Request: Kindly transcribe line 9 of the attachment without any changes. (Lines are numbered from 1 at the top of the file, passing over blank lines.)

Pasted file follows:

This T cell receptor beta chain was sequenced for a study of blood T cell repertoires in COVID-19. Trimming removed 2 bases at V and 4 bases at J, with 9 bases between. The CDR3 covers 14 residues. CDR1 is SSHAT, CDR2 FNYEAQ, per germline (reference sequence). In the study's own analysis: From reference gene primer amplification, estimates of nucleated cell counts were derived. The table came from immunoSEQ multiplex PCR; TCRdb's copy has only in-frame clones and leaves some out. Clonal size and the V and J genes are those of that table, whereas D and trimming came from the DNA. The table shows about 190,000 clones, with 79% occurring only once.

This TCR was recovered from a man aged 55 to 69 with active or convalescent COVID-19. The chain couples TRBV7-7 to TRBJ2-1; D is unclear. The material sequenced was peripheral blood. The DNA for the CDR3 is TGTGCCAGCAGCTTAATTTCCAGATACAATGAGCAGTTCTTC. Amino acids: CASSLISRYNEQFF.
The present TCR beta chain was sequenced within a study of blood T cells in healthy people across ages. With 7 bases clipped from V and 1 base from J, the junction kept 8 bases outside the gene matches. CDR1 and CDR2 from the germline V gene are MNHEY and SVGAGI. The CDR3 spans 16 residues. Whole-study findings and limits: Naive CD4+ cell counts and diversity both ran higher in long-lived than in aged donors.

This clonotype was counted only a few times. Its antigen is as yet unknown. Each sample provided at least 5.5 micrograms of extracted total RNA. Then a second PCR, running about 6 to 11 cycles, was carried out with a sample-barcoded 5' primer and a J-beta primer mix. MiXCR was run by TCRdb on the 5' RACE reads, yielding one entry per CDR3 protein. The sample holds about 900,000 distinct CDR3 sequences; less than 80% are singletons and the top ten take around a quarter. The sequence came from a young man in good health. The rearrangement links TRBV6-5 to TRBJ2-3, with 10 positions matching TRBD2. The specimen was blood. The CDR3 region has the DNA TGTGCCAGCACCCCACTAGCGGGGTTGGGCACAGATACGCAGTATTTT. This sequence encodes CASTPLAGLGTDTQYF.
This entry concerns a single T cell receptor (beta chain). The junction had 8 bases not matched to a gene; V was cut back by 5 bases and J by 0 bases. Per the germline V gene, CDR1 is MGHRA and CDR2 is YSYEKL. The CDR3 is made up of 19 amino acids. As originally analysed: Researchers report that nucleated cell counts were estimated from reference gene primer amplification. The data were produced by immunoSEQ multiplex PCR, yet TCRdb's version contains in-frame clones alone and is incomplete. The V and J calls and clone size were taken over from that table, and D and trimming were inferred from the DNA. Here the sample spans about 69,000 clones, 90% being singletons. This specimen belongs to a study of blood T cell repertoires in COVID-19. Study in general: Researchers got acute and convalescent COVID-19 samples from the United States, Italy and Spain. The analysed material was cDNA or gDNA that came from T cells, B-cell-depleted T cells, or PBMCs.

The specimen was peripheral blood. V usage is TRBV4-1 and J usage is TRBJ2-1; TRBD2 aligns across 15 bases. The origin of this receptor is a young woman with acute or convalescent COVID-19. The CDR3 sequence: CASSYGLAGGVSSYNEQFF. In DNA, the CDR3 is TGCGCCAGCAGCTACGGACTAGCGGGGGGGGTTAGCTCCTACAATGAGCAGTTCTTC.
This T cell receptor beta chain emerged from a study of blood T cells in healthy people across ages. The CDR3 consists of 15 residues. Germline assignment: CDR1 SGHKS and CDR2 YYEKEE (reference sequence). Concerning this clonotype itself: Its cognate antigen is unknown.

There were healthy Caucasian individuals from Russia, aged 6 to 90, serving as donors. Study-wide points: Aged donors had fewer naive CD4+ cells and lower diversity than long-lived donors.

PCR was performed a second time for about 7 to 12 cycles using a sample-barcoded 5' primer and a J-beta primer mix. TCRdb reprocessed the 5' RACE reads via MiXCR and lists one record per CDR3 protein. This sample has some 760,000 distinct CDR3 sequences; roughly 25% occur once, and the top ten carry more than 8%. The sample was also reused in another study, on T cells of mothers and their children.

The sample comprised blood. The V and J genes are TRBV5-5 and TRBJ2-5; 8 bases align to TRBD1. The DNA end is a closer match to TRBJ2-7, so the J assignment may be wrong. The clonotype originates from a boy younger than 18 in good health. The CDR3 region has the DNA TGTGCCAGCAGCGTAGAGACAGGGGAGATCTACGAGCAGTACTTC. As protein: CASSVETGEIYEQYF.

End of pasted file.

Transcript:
PCR was performed a second time for about 7 to 12 cycles using a sample-barcoded 5' primer and a J-beta primer mix. TCRdb reprocessed the 5' RACE reads via MiXCR and lists one record per CDR3 protein. This sample has some 760,000 distinct CDR3 sequences; roughly 25% occur once, and the top ten carry more than 8%. The sample was also reused in another study, on T cells of mothers and their children.